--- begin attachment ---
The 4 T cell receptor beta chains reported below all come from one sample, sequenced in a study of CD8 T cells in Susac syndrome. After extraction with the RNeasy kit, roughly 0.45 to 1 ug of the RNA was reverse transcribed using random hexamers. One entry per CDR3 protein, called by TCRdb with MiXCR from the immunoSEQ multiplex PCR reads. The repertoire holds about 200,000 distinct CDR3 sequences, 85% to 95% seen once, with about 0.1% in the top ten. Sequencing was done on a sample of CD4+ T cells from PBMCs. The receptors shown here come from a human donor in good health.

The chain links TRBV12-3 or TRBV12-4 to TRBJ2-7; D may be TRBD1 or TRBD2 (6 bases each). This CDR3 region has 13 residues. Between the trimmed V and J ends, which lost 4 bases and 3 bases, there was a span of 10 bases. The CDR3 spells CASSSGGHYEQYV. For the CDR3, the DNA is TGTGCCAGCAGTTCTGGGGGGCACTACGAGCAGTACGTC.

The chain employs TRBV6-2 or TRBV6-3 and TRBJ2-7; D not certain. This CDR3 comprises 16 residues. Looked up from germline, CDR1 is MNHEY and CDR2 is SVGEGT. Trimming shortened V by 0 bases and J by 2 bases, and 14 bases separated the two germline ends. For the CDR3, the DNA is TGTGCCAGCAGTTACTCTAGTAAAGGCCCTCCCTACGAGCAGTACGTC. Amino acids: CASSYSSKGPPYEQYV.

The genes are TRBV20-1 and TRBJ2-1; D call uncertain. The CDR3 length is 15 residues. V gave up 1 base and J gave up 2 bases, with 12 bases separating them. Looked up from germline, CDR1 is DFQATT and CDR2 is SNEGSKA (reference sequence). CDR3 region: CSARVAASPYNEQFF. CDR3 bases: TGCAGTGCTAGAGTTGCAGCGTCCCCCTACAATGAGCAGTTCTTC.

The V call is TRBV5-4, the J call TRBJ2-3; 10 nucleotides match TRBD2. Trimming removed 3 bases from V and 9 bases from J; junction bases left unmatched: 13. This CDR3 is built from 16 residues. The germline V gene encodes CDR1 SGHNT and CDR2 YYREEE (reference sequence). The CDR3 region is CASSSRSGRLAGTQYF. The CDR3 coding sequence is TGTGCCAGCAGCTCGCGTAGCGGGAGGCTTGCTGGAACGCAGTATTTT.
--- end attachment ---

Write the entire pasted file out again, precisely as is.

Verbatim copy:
The 4 T cell receptor beta chains reported below all come from one sample, sequenced in a study of CD8 T cells in Susac syndrome. After extraction with the RNeasy kit, roughly 0.45 to 1 ug of the RNA was reverse transcribed using random hexamers. One entry per CDR3 protein, called by TCRdb with MiXCR from the immunoSEQ multiplex PCR reads. The repertoire holds about 200,000 distinct CDR3 sequences, 85% to 95% seen once, with about 0.1% in the top ten. Sequencing was done on a sample of CD4+ T cells from PBMCs. The receptors shown here come from a human donor in good health.

The chain links TRBV12-3 or TRBV12-4 to TRBJ2-7; D may be TRBD1 or TRBD2 (6 bases each). This CDR3 region has 13 residues. Between the trimmed V and J ends, which lost 4 bases and 3 bases, there was a span of 10 bases. The CDR3 spells CASSSGGHYEQYV. For the CDR3, the DNA is TGTGCCAGCAGTTCTGGGGGGCACTACGAGCAGTACGTC.

The chain employs TRBV6-2 or TRBV6-3 and TRBJ2-7; D not certain. This CDR3 comprises 16 residues. Looked up from germline, CDR1 is MNHEY and CDR2 is SVGEGT. Trimming shortened V by 0 bases and J by 2 bases, and 14 bases separated the two germline ends. For the CDR3, the DNA is TGTGCCAGCAGTTACTCTAGTAAAGGCCCTCCCTACGAGCAGTACGTC. Amino acids: CASSYSSKGPPYEQYV.

The genes are TRBV20-1 and TRBJ2-1; D call uncertain. The CDR3 length is 15 residues. V gave up 1 base and J gave up 2 bases, with 12 bases separating them. Looked up from germline, CDR1 is DFQATT and CDR2 is SNEGSKA (reference sequence). CDR3 region: CSARVAASPYNEQFF. CDR3 bases: TGCAGTGCTAGAGTTGCAGCGTCCCCCTACAATGAGCAGTTCTTC.

The V call is TRBV5-4, the J call TRBJ2-3; 10 nucleotides match TRBD2. Trimming removed 3 bases from V and 9 bases from J; junction bases left unmatched: 13. This CDR3 is built from 16 residues. The germline V gene encodes CDR1 SGHNT and CDR2 YYREEE (reference sequence). The CDR3 region is CASSSRSGRLAGTQYF. The CDR3 coding sequence is TGTGCCAGCAGCTCGCGTAGCGGGAGGCTTGCTGGAACGCAGTATTTT.